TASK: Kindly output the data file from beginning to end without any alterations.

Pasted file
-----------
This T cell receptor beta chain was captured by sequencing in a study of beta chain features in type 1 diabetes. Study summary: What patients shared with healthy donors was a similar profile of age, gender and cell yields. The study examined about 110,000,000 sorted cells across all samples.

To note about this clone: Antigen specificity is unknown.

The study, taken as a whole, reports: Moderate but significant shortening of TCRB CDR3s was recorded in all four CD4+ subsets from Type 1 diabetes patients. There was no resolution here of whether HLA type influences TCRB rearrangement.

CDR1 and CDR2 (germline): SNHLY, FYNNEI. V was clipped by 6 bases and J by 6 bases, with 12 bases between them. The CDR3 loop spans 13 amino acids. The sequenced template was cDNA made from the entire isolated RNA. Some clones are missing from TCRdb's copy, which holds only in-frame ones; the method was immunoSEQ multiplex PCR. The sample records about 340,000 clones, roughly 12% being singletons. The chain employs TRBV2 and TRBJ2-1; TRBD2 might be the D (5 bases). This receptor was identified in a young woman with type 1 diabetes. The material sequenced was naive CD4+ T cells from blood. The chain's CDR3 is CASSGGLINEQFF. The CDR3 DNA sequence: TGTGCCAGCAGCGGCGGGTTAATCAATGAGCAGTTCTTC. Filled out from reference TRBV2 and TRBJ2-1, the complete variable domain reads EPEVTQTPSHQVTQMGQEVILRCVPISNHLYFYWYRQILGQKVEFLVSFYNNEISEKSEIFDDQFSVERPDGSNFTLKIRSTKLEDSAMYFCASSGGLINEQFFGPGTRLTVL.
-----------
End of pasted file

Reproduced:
This T cell receptor beta chain was captured by sequencing in a study of beta chain features in type 1 diabetes. Study summary: What patients shared with healthy donors was a similar profile of age, gender and cell yields. The study examined about 110,000,000 sorted cells across all samples.

To note about this clone: Antigen specificity is unknown.

The study, taken as a whole, reports: Moderate but significant shortening of TCRB CDR3s was recorded in all four CD4+ subsets from Type 1 diabetes patients. There was no resolution here of whether HLA type influences TCRB rearrangement.

CDR1 and CDR2 (germline): SNHLY, FYNNEI. V was clipped by 6 bases and J by 6 bases, with 12 bases between them. The CDR3 loop spans 13 amino acids. The sequenced template was cDNA made from the entire isolated RNA. Some clones are missing from TCRdb's copy, which holds only in-frame ones; the method was immunoSEQ multiplex PCR. The sample records about 340,000 clones, roughly 12% being singletons. The chain employs TRBV2 and TRBJ2-1; TRBD2 might be the D (5 bases). This receptor was identified in a young woman with type 1 diabetes. The material sequenced was naive CD4+ T cells from blood. The chain's CDR3 is CASSGGLINEQFF. The CDR3 DNA sequence: TGTGCCAGCAGCGGCGGGTTAATCAATGAGCAGTTCTTC. Filled out from reference TRBV2 and TRBJ2-1, the complete variable domain reads EPEVTQTPSHQVTQMGQEVILRCVPISNHLYFYWYRQILGQKVEFLVSFYNNEISEKSEIFDDQFSVERPDGSNFTLKIRSTKLEDSAMYFCASSGGLINEQFFGPGTRLTVL.